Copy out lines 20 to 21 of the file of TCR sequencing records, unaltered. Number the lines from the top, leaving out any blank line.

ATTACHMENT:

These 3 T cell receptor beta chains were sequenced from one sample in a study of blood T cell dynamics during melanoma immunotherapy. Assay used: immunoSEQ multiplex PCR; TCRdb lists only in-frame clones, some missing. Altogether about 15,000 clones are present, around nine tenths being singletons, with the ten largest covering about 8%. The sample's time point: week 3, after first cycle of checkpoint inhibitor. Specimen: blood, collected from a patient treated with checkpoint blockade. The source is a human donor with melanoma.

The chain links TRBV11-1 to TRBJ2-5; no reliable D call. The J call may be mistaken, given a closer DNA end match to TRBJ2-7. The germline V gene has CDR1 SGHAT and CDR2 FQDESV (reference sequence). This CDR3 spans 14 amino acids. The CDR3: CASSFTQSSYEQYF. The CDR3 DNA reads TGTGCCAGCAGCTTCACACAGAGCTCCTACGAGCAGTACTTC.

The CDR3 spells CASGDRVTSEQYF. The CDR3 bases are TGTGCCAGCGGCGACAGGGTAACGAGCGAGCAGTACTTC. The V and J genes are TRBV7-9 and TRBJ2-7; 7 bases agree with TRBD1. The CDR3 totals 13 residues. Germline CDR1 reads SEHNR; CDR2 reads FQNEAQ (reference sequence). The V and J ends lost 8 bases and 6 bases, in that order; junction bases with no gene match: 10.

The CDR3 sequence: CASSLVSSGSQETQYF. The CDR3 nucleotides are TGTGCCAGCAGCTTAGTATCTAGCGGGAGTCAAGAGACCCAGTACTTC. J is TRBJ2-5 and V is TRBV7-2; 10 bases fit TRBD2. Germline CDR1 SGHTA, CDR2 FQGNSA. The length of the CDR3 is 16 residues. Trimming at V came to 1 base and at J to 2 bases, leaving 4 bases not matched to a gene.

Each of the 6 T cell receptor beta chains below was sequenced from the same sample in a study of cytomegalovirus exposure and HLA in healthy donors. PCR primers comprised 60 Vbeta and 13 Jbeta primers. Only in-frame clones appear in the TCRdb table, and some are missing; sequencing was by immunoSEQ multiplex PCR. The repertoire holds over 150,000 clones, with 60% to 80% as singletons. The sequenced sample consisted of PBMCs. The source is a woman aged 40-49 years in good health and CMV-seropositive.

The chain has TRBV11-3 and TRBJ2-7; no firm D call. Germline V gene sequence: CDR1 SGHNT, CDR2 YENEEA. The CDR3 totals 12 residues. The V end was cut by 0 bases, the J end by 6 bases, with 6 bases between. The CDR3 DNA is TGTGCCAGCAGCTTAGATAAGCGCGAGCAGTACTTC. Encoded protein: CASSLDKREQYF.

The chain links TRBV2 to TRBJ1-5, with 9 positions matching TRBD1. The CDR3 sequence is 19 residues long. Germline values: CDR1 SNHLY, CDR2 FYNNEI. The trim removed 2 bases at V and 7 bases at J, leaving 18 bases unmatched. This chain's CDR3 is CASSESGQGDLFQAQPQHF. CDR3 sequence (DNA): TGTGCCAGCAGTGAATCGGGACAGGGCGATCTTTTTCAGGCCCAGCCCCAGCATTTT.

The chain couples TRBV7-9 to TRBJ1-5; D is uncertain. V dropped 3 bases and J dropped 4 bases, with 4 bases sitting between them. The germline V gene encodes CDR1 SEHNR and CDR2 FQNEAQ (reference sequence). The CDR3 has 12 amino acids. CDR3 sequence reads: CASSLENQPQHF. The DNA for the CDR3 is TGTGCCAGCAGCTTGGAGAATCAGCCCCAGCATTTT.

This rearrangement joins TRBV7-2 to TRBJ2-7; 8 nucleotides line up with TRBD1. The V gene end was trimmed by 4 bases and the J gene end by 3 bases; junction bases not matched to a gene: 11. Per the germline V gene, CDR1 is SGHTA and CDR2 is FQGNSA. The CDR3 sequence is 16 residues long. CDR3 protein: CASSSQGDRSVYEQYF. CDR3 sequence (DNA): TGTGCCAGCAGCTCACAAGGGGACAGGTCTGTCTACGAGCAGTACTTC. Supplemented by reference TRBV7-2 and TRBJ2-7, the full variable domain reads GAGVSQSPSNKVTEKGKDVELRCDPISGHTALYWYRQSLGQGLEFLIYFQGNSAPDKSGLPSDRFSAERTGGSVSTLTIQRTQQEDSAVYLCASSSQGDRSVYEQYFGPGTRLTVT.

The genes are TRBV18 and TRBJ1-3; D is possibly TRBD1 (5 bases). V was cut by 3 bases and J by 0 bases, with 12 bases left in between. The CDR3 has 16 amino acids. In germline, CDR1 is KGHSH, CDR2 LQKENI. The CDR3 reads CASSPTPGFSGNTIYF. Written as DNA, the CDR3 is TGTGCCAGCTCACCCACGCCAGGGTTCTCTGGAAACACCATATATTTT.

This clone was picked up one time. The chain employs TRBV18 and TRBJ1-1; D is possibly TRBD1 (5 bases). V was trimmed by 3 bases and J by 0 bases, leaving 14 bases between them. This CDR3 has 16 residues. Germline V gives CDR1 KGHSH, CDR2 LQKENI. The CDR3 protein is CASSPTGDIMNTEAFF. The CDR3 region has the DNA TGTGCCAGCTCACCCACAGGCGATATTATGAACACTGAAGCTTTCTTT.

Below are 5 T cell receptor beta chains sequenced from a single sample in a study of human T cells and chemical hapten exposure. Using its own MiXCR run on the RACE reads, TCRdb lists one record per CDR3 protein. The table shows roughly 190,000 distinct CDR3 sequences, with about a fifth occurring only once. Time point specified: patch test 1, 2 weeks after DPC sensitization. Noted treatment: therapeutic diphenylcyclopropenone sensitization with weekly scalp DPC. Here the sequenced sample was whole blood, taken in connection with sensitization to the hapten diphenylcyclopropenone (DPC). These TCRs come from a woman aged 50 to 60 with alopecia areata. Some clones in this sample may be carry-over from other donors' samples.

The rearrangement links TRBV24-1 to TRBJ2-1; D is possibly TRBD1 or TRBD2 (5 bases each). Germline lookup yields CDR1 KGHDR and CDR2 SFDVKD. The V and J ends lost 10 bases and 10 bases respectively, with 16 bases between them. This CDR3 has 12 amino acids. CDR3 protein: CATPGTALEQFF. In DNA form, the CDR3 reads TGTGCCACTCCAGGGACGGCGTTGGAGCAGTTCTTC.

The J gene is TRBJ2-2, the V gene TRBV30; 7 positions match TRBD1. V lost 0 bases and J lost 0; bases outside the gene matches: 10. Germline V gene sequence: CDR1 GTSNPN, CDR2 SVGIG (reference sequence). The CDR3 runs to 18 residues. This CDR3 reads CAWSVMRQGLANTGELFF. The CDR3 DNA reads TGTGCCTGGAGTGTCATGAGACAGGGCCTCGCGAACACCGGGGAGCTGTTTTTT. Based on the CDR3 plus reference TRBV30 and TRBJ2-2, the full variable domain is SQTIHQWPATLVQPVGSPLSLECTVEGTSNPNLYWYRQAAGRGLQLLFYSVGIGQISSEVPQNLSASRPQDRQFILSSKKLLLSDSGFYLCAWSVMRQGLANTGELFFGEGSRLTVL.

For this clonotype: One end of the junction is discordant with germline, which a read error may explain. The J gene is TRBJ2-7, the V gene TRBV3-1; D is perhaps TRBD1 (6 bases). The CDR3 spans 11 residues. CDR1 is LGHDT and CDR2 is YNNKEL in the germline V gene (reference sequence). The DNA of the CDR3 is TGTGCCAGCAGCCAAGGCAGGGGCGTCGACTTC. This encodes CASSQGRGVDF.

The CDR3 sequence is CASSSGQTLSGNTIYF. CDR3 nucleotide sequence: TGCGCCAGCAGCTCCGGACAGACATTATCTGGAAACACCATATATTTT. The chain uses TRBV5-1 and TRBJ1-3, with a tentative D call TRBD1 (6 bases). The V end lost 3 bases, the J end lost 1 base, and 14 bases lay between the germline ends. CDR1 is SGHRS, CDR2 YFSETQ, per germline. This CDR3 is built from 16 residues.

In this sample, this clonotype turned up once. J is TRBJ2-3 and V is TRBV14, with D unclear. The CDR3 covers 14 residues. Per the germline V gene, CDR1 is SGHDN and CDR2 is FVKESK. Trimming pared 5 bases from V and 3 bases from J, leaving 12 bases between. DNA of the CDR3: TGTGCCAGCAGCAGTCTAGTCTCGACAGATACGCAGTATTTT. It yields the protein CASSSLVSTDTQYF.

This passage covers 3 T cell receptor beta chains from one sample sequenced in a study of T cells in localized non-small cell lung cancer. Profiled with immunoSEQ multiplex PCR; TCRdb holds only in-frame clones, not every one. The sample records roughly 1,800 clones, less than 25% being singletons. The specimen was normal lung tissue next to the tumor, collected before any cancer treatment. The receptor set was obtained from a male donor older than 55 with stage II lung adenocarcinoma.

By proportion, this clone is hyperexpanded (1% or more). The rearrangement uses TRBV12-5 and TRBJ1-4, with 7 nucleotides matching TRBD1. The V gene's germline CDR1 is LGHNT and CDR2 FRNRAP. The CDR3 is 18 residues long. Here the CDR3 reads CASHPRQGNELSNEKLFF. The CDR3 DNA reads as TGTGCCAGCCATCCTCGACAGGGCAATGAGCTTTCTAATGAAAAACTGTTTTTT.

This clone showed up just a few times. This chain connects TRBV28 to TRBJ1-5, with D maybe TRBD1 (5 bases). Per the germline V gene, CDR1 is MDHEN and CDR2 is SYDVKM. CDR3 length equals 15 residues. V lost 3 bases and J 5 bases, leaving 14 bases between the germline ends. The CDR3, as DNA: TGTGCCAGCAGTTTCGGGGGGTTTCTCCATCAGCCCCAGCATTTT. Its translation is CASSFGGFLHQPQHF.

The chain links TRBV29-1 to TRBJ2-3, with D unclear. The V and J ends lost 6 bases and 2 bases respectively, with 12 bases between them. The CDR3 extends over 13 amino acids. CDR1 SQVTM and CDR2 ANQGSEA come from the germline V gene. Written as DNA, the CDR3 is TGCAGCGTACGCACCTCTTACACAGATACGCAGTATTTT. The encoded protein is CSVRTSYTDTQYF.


This clone showed up just a few times. This chain connects TRBV28 to TRBJ1-5, with D maybe TRBD1 (5 bases). Per the germline V gene, CDR1 is MDHEN and CDR2 is SYDVKM. CDR3 length equals 15 residues. V lost 3 bases and J 5 bases, leaving 14 bases between the germline ends. The CDR3, as DNA: TGTGCCAGCAGTTTCGGGGGGTTTCTCCATCAGCCCCAGCATTTT. Its translation is CASSFGGFLHQPQHF.

The chain links TRBV29-1 to TRBJ2-3, with D unclear. The V and J ends lost 6 bases and 2 bases respectively, with 12 bases between them. The CDR3 extends over 13 amino acids. CDR1 SQVTM and CDR2 ANQGSEA come from the germline V gene. Written as DNA, the CDR3 is TGCAGCGTACGCACCTCTTACACAGATACGCAGTATTTT. The encoded protein is CSVRTSYTDTQYF.